This salad also can be made on an indoor grill pan. Recipe from The Associated Press.
1 small red or yellow watermelon, preferably seedless (about 3 to 4 pounds and not too ripe)
Extra-virgin olive oil, for grilling and dressing the salad
Juice of 3 limes
Juice of 1 to 2 large navel oranges
Sea or kosher salt
Pinch of cayenne pepper
Small bunch fresh mint leaves, chopped (reserving 6 to 8 sprigs for garnish)
Fleur de sel or coarse sea salt, such as Maldon sea salt
1/2 cup crumbled feta or goat cheese (optional)
Heat a grill or grill pan to medium-low.
Cut the watermelon in half lengthwise, then cut each half in half so that you have 4 long triangular pieces. Cut these pieces into 2-inch-thick slices so you have small wedge-shaped slices. How you slice it is mainly for looks, so as long as you have 2-inch-thick slices, any shape is fine. Brush watermelon lightly with olive oil and set aside until ready to grill.
Meanwhile, make the dressing. In a small bowl, combine the lime and orange juices. Taste. If it is too tart, add more orange juice. It should taste like a “sour” orange.
Add a pinch of salt and cayenne and whisk continually while adding oil in a thin stream. Whisk until well mixed (emulsified). Taste and adjust the oil and salt to taste. Add in mint and set aside.
Just before serving, place the oiled watermelon slices directly on a very clean cooking grate. Grill for 2 to 3 minutes per side, or until marked and just warmed through but still crunchy. Transfer to a clean platter.
When ready to serve, place grilled watermelon pieces on a large platter or divide among individual plates. Drizzle with the dressing. Sprinkle with an additional pinch of cayenne and the fleur de sel. Add the crumbled cheese, if using, and serve garnished with mint sprigs.
Prep time: 25 minutes
Cook time: 10 minutes
Don’t let the name confuse you. This is an easy, delicious and summery dessert, not a reference to the person standing at the grill.
A fool is a classic British dessert made from a fruit compote and whipped cream. Traditionally, the two components are folded together, but they also can be layered in a parfait glass. In this revision, the fruit is grilled rather than cooked on the stovetop.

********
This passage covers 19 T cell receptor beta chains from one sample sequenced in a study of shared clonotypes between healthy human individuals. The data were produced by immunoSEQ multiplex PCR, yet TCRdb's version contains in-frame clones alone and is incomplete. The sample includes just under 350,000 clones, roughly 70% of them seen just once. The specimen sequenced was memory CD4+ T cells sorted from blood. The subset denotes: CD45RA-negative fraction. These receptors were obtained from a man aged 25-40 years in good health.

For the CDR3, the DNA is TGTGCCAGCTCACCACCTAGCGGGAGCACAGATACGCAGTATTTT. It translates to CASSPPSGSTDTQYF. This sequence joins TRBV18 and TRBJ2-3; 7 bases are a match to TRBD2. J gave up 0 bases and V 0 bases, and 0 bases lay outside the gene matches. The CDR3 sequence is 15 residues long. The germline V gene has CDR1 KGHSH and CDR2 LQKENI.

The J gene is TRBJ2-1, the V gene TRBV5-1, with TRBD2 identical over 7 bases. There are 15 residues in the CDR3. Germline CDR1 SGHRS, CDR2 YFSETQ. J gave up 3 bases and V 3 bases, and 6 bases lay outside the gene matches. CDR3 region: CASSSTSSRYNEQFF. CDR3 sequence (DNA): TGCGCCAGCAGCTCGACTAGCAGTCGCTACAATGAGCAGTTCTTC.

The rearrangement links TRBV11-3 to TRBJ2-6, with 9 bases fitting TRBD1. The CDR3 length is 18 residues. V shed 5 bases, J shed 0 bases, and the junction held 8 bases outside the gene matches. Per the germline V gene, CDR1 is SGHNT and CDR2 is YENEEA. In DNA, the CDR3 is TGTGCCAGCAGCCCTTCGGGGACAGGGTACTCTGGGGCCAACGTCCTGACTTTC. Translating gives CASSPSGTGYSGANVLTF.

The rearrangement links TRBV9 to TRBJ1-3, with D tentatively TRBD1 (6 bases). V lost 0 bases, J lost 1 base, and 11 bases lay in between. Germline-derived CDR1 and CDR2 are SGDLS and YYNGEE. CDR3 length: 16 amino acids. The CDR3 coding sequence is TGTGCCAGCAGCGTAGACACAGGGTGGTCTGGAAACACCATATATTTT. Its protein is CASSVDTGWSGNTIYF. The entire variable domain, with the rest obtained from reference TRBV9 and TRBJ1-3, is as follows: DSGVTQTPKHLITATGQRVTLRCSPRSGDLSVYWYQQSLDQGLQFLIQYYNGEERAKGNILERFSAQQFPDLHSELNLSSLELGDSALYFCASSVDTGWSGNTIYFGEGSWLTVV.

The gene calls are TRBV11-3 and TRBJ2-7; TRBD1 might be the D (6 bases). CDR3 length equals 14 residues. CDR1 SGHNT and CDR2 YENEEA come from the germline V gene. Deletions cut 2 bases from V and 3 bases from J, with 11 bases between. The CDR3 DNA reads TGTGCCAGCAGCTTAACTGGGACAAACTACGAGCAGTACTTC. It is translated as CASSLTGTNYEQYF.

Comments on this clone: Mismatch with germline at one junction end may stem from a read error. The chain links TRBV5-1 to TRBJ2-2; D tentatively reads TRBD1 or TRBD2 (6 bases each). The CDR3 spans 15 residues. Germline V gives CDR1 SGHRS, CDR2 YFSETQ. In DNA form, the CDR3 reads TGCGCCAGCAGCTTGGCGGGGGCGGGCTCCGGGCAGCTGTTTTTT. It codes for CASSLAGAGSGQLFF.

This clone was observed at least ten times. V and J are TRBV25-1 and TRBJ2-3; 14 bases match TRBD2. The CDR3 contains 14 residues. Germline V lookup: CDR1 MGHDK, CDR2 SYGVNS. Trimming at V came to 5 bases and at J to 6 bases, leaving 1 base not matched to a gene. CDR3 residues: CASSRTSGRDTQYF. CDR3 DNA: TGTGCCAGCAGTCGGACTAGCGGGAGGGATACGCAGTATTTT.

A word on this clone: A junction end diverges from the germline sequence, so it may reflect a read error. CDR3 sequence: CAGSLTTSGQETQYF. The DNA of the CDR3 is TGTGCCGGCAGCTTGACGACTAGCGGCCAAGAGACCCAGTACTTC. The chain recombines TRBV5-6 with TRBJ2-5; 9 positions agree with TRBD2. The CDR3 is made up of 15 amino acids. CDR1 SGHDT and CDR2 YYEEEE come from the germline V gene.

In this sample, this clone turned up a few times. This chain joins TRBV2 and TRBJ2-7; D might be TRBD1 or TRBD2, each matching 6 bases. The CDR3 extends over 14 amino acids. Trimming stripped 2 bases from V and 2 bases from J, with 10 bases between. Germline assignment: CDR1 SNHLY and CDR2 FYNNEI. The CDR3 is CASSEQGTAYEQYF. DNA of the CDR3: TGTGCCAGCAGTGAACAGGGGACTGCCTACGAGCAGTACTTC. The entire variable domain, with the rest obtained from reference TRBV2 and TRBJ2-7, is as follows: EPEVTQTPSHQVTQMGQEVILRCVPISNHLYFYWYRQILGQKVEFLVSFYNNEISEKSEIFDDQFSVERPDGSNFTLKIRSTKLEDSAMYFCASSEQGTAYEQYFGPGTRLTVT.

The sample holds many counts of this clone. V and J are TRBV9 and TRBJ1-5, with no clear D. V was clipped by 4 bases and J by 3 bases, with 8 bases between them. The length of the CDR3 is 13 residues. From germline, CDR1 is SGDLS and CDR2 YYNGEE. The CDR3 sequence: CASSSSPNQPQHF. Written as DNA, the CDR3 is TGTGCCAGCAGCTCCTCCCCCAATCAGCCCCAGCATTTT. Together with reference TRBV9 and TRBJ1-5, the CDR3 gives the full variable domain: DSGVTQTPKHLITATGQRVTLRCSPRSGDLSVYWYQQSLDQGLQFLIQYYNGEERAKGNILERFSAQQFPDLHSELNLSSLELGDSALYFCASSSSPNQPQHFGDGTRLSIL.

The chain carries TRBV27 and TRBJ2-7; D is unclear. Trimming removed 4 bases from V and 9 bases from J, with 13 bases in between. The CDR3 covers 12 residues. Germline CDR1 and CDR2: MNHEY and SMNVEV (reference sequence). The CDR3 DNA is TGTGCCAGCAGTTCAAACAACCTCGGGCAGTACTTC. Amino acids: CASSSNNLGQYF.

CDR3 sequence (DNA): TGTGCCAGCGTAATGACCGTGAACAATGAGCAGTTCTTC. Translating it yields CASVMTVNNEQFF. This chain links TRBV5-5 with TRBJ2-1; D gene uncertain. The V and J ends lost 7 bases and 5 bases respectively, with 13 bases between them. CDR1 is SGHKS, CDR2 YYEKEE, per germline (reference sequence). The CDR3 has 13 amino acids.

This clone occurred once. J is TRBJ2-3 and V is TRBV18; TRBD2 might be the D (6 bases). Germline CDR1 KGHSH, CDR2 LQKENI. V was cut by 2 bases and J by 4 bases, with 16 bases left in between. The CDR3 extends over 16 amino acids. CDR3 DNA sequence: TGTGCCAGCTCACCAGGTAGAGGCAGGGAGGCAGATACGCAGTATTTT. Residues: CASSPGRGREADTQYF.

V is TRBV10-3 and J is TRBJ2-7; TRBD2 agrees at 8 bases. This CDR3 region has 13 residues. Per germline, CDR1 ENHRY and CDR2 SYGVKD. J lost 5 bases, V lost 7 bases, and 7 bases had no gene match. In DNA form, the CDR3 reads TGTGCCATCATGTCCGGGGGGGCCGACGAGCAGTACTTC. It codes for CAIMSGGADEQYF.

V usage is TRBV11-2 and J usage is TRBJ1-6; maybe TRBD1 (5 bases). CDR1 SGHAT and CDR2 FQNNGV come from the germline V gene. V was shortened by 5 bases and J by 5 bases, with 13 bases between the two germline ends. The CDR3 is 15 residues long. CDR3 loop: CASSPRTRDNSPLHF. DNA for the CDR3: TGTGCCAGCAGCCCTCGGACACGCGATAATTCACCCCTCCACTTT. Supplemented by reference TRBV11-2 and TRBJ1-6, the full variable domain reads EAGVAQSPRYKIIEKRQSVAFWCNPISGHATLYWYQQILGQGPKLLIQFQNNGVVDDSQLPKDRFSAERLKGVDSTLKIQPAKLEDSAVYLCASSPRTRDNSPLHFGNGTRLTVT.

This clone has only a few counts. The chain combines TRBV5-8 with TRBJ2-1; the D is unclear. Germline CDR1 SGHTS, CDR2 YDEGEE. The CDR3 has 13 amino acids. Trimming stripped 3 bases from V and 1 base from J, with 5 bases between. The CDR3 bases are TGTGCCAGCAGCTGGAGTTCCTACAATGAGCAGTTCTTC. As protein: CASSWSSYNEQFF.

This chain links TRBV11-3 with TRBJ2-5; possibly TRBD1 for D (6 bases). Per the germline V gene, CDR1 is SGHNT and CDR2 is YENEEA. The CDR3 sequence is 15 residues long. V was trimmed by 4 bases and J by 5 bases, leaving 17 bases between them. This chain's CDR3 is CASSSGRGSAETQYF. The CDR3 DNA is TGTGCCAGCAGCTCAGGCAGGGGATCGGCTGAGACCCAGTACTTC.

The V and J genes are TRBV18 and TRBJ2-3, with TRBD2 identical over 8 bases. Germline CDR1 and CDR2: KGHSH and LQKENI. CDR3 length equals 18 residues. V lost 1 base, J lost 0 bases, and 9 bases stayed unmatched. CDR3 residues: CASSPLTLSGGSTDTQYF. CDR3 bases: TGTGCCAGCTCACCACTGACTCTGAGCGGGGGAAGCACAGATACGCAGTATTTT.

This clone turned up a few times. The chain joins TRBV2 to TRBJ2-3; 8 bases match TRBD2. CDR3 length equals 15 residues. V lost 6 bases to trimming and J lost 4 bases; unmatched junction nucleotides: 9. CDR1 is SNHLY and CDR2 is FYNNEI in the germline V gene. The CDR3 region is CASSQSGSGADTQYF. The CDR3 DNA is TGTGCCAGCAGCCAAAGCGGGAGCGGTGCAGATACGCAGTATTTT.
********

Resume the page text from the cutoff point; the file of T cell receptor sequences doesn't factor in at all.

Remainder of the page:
This recipe, from The Associated Press, uses a mixture of strawberries and peaches, but pineapple and banana with a little toasted coconut on top would be a great tropical fool. Or use apples and pears with cinnamon in the whipped cream.
Vegetable oil, for oiling the grill
2 peaches, halved, pits removed
1 pound large strawberries, stemmed and halved
2 tablespoons honey
1 teaspoon lemon juice
1 1/2 cups heavy cream
1/4 cup powdered sugar
1 teaspoon vanilla extract
Heat a grill to medium-high. Be sure that the grates are very clean. Using a pair of tongs, rub a paper towel soaked in vegetable oil over the grates.
Grill the peaches and strawberries until tender and starting to brown. Remove the strawberries after 5 minutes. Flip the peaches and grill for another 5 minutes. Allow the fruit to cool until it is easily handled. Pull the skins off the peaches. Cut the fruit up into 1/2-inch cubes, then combine in a large bowl. Stir in the honey and lemon juice. Allow to cool completely.
With an electric mixer, in a large bowl beat the cream, powdered sugar and vanilla until soft peaks form.
To assemble the fools, arrange the fruit and whipped cream in layers in tall glasses. Start with the mixed fruit, then spoon whipped cream over it and repeat until the glass is filled. Alternatively, fold the cooled fruit into the whipped cream and spoon the mixture into glasses.
Per serving: 440 calories; 310 calories from fat (67 percent of total calories); 34 g fat (21 g saturated; 1 g trans fats); 125 mg cholesterol; 35 g carbohydrate; 3 g protein; 3 g fiber; 35 mg sodium.
Charred radicchio with sweet-and-sticky balsamic and bacon
Prep time: 25 minutes
Cook time: 6 minutes
Serves 8 to 10
Recipe from “Charred & Scruffed” by Adam Perry Lang with Peter Kaminsky (Artisan, 266 pages).
For the vinaigrette:
2 tablespoons sherry vinegar
2 tablespoons finely chopped shallots
1 teaspoon red pepper flakes
1 teaspoon garlic paste (1 to 2 cloves mashed with a pinch of salt)
Pinch each of sea or kosher salt and freshly ground black pepper
2 tablespoons extra virgin olive oil
1 teaspoon dried oregano
1 teaspoon fresh thyme leaves
1/4 cup chopped fresh flat-leaf parsley
For the salad:
4 to 5 heads radicchio, quartered and core trimmed
16 to 20 slices bacon
2 tablespoons aged balsamic vinegar
1/4 cup extra-virgin olive oil
2 tablespoons chopped fresh chives
Preheat the grill to medium low.
For the vinaigrette, whisk all the ingredients together in a small bowl. Put the radicchio in a large bowl and drizzle with just enough vinaigrette to coat lightly, tossing gently.
Lay a slice of bacon on a work surface and wrap a radicchio quarter tightly in the bacon, starting from the bottom end and continuing to just shy of 1/4 inch from the top. Repeat with the remaining bacon and radicchio.
Put the radicchio quarters on the oiled clean grill grate and cook until crispy and golden on the first side, about 2 minutes. Turn and cook until crisp and golden on the second side, about 2 minutes, then turn and cook until crisp and golden on the third side.
Transfer the radicchio to a platter. Drizzle with the balsamic vinegar and olive oil, sprinkle with the chopped chives, and serve.